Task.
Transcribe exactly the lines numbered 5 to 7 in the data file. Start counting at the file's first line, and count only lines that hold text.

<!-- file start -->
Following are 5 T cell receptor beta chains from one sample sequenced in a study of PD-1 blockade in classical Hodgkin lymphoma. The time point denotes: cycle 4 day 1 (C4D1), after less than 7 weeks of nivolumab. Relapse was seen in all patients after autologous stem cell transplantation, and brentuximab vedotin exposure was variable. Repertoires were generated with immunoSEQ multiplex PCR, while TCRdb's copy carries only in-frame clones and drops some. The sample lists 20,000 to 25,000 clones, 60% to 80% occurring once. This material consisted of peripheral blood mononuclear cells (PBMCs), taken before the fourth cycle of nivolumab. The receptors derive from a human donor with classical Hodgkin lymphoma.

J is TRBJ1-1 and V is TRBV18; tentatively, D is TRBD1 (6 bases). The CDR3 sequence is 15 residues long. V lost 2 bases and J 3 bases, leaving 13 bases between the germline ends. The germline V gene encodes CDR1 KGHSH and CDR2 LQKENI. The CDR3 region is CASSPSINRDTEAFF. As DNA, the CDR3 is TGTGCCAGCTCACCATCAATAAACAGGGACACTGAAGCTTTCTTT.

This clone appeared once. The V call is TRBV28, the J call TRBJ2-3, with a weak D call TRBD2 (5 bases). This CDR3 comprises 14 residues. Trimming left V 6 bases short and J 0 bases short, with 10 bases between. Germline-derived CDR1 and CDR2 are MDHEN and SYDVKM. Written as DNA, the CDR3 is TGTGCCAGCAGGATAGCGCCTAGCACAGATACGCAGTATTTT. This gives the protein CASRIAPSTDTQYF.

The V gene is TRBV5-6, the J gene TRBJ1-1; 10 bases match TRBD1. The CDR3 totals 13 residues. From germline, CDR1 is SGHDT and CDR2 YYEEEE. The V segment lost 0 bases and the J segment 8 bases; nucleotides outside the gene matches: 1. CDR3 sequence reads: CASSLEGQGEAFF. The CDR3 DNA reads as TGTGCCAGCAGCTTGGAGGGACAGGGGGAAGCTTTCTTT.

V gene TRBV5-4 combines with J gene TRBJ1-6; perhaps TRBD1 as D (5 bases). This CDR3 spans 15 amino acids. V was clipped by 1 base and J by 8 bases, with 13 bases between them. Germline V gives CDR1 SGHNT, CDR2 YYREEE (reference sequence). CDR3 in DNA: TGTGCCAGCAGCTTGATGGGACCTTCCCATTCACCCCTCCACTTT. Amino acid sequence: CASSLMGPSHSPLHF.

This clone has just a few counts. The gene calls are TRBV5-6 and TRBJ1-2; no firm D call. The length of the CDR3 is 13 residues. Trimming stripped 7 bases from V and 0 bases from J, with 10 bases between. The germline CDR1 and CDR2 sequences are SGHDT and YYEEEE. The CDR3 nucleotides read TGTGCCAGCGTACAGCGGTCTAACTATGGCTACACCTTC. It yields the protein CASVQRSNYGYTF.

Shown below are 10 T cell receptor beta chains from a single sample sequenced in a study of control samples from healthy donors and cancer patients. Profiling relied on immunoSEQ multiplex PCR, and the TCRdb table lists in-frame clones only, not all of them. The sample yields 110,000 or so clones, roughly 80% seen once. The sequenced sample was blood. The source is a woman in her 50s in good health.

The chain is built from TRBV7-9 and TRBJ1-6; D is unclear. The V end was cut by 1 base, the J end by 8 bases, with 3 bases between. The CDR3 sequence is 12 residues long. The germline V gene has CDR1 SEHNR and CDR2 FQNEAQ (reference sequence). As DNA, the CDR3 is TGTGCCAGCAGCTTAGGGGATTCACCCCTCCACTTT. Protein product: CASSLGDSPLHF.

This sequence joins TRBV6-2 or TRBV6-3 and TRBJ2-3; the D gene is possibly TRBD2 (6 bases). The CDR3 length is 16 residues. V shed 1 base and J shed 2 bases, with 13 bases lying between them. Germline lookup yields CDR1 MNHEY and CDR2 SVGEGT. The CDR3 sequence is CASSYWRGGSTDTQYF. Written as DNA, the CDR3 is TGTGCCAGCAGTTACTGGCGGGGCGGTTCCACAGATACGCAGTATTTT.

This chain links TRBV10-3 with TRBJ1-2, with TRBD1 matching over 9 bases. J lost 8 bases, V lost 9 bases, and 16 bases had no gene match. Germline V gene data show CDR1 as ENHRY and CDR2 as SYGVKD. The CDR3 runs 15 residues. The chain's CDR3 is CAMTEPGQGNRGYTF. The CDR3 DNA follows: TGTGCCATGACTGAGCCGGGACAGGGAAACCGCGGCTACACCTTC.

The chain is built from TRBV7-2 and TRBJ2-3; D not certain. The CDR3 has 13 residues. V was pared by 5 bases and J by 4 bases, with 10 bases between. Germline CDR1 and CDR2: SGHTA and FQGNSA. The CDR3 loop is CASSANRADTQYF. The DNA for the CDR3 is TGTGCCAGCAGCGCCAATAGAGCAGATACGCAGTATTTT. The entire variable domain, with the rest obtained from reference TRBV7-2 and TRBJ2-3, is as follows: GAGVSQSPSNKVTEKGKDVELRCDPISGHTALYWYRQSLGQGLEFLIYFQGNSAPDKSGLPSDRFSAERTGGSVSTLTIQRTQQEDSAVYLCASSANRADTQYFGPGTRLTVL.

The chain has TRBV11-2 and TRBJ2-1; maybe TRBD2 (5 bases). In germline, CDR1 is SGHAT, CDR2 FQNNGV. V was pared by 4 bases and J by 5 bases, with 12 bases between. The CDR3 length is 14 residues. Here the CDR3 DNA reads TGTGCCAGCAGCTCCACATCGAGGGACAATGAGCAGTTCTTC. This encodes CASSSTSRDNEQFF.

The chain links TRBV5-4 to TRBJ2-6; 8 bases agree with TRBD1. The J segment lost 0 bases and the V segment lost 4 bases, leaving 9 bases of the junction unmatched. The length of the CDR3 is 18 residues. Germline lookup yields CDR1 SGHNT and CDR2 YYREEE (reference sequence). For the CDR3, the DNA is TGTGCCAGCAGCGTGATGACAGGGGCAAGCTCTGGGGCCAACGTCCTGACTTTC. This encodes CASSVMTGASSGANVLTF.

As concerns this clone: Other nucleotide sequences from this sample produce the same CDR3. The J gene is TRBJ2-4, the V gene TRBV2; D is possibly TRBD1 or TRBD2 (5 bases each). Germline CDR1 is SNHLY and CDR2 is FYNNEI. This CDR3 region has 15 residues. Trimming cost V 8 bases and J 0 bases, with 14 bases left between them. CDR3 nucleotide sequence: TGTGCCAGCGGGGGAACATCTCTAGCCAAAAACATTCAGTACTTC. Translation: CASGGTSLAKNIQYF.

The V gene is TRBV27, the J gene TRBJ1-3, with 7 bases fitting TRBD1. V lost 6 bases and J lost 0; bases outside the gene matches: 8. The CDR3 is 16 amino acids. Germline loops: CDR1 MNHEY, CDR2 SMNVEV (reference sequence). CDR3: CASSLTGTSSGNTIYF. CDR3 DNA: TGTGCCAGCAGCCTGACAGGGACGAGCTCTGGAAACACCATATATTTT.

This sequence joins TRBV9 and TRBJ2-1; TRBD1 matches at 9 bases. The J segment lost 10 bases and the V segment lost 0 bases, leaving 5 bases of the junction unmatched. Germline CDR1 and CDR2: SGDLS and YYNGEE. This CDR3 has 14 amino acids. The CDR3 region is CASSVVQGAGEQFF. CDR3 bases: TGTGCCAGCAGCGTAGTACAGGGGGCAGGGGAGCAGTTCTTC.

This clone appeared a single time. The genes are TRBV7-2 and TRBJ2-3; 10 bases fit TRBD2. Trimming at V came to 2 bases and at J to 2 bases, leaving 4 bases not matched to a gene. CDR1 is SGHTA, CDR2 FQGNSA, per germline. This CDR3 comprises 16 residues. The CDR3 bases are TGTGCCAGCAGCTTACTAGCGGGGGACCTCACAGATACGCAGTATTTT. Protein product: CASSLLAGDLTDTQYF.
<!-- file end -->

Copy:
V gene TRBV5-4 combines with J gene TRBJ1-6; perhaps TRBD1 as D (5 bases). This CDR3 spans 15 amino acids. V was clipped by 1 base and J by 8 bases, with 13 bases between them. Germline V gives CDR1 SGHNT, CDR2 YYREEE (reference sequence). CDR3 in DNA: TGTGCCAGCAGCTTGATGGGACCTTCCCATTCACCCCTCCACTTT. Amino acid sequence: CASSLMGPSHSPLHF.

This clone has just a few counts. The gene calls are TRBV5-6 and TRBJ1-2; no firm D call. The length of the CDR3 is 13 residues. Trimming stripped 7 bases from V and 0 bases from J, with 10 bases between. The germline CDR1 and CDR2 sequences are SGHDT and YYEEEE. The CDR3 nucleotides read TGTGCCAGCGTACAGCGGTCTAACTATGGCTACACCTTC. It yields the protein CASVQRSNYGYTF.

Shown below are 10 T cell receptor beta chains from a single sample sequenced in a study of control samples from healthy donors and cancer patients. Profiling relied on immunoSEQ multiplex PCR, and the TCRdb table lists in-frame clones only, not all of them. The sample yields 110,000 or so clones, roughly 80% seen once. The sequenced sample was blood. The source is a woman in her 50s in good health.